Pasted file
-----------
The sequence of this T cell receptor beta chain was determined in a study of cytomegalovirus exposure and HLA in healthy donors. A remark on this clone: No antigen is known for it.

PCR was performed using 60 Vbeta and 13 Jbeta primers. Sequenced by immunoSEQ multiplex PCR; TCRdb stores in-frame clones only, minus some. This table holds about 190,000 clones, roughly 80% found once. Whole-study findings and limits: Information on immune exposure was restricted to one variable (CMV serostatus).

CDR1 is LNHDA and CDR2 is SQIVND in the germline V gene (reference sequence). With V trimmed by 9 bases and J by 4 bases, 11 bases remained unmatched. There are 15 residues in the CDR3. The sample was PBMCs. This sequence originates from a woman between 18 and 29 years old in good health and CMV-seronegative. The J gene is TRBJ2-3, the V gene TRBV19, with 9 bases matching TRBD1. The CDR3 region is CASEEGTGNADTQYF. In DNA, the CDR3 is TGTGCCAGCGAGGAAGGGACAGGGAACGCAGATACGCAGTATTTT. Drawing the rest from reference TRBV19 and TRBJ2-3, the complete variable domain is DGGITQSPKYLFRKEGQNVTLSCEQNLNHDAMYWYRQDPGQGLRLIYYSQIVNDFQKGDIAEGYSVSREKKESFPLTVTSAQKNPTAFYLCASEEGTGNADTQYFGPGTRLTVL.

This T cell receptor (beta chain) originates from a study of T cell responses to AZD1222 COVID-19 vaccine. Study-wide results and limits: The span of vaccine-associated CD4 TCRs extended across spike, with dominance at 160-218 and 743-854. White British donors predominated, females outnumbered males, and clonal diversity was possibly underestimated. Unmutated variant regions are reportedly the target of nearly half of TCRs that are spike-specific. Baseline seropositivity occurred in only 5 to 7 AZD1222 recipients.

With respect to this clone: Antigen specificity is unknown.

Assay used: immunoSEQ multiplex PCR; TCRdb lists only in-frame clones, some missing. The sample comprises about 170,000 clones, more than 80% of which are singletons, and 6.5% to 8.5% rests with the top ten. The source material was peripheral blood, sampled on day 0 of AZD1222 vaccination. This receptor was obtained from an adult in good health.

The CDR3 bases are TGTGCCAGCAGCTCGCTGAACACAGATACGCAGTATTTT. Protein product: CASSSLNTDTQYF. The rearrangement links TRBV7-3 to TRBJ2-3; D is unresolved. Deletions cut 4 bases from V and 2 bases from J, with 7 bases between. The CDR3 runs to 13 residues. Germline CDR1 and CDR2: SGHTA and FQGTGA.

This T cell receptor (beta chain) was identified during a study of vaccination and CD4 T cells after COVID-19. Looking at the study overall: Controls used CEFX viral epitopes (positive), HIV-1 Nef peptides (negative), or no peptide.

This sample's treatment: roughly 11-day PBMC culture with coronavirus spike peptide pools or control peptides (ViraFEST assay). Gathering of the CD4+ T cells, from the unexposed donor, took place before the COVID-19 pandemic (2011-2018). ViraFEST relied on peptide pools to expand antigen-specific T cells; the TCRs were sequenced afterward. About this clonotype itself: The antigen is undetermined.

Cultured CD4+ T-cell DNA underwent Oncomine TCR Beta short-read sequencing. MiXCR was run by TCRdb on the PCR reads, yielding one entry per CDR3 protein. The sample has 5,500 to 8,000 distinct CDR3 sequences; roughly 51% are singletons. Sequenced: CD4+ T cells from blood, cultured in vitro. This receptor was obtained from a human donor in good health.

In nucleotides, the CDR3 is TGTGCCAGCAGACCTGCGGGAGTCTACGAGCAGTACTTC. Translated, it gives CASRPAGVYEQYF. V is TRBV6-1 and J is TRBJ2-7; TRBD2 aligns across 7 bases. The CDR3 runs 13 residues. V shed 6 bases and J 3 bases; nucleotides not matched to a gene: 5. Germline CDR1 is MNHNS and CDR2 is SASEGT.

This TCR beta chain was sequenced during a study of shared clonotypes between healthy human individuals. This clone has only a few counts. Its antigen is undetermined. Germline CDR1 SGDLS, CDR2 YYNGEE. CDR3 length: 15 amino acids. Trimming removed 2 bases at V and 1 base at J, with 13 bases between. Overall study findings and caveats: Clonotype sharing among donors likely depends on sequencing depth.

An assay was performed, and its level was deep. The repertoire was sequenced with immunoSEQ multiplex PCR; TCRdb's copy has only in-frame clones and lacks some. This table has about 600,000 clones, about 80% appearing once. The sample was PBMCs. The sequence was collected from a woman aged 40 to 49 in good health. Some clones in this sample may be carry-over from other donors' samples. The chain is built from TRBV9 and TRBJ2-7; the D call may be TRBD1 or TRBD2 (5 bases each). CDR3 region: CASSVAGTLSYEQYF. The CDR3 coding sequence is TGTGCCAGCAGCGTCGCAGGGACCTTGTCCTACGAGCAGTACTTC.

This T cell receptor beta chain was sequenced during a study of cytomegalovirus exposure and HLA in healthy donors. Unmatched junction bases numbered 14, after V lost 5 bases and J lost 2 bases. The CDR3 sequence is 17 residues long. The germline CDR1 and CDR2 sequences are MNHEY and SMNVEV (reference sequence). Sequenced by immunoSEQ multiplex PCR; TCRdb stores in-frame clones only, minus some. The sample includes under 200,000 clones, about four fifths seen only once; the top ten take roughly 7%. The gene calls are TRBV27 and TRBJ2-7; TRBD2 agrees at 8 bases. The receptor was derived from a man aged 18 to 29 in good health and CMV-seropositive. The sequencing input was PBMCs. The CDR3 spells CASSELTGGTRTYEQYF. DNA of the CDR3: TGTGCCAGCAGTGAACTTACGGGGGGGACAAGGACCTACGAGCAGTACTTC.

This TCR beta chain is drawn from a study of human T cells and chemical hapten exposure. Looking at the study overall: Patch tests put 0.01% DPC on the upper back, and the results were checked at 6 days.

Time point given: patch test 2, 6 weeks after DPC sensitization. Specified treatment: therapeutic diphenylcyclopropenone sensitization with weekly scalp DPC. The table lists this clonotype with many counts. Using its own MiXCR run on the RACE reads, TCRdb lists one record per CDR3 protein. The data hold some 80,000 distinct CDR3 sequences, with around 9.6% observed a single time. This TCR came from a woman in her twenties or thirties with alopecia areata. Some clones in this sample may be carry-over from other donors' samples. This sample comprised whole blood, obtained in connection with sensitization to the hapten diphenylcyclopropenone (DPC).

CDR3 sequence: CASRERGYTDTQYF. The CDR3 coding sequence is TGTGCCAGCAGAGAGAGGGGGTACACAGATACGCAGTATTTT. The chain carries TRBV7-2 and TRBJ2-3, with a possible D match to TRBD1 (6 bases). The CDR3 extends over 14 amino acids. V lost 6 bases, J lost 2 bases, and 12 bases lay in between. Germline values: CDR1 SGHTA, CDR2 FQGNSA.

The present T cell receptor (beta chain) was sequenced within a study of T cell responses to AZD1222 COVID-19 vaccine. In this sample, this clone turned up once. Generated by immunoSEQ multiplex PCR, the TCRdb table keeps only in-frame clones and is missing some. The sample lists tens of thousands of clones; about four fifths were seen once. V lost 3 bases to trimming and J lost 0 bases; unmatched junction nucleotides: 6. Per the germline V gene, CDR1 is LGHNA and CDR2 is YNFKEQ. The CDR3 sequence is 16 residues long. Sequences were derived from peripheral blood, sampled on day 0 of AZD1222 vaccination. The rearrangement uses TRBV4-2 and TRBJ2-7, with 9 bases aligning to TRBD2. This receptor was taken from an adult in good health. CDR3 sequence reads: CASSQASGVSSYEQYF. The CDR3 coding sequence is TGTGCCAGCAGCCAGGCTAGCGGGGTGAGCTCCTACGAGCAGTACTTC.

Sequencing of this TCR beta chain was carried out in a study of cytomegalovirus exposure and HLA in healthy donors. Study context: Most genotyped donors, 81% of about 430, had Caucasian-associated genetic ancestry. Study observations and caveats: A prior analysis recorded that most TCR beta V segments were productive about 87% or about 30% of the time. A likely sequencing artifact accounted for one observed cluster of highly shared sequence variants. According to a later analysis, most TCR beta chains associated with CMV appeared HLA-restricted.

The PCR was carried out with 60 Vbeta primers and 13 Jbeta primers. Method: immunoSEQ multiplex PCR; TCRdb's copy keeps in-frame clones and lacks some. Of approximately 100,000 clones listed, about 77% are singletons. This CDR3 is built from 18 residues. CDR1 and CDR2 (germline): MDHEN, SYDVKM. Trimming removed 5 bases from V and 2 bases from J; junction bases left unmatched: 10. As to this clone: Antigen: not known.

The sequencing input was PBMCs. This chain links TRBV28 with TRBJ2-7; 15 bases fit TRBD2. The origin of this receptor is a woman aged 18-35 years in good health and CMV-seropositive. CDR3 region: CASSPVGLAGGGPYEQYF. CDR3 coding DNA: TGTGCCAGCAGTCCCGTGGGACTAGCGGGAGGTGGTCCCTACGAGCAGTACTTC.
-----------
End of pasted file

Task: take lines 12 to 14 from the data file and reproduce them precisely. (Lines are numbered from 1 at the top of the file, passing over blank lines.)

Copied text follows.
This TCR beta chain was sequenced during a study of shared clonotypes between healthy human individuals. This clone has only a few counts. Its antigen is undetermined. Germline CDR1 SGDLS, CDR2 YYNGEE. CDR3 length: 15 amino acids. Trimming removed 2 bases at V and 1 base at J, with 13 bases between. Overall study findings and caveats: Clonotype sharing among donors likely depends on sequencing depth.

An assay was performed, and its level was deep. The repertoire was sequenced with immunoSEQ multiplex PCR; TCRdb's copy has only in-frame clones and lacks some. This table has about 600,000 clones, about 80% appearing once. The sample was PBMCs. The sequence was collected from a woman aged 40 to 49 in good health. Some clones in this sample may be carry-over from other donors' samples. The chain is built from TRBV9 and TRBJ2-7; the D call may be TRBD1 or TRBD2 (5 bases each). CDR3 region: CASSVAGTLSYEQYF. The CDR3 coding sequence is TGTGCCAGCAGCGTCGCAGGGACCTTGTCCTACGAGCAGTACTTC.

This T cell receptor beta chain was sequenced during a study of cytomegalovirus exposure and HLA in healthy donors. Unmatched junction bases numbered 14, after V lost 5 bases and J lost 2 bases. The CDR3 sequence is 17 residues long. The germline CDR1 and CDR2 sequences are MNHEY and SMNVEV (reference sequence). Sequenced by immunoSEQ multiplex PCR; TCRdb stores in-frame clones only, minus some. The sample includes under 200,000 clones, about four fifths seen only once; the top ten take roughly 7%. The gene calls are TRBV27 and TRBJ2-7; TRBD2 agrees at 8 bases. The receptor was derived from a man aged 18 to 29 in good health and CMV-seropositive. The sequencing input was PBMCs. The CDR3 spells CASSELTGGTRTYEQYF. DNA of the CDR3: TGTGCCAGCAGTGAACTTACGGGGGGGACAAGGACCTACGAGCAGTACTTC.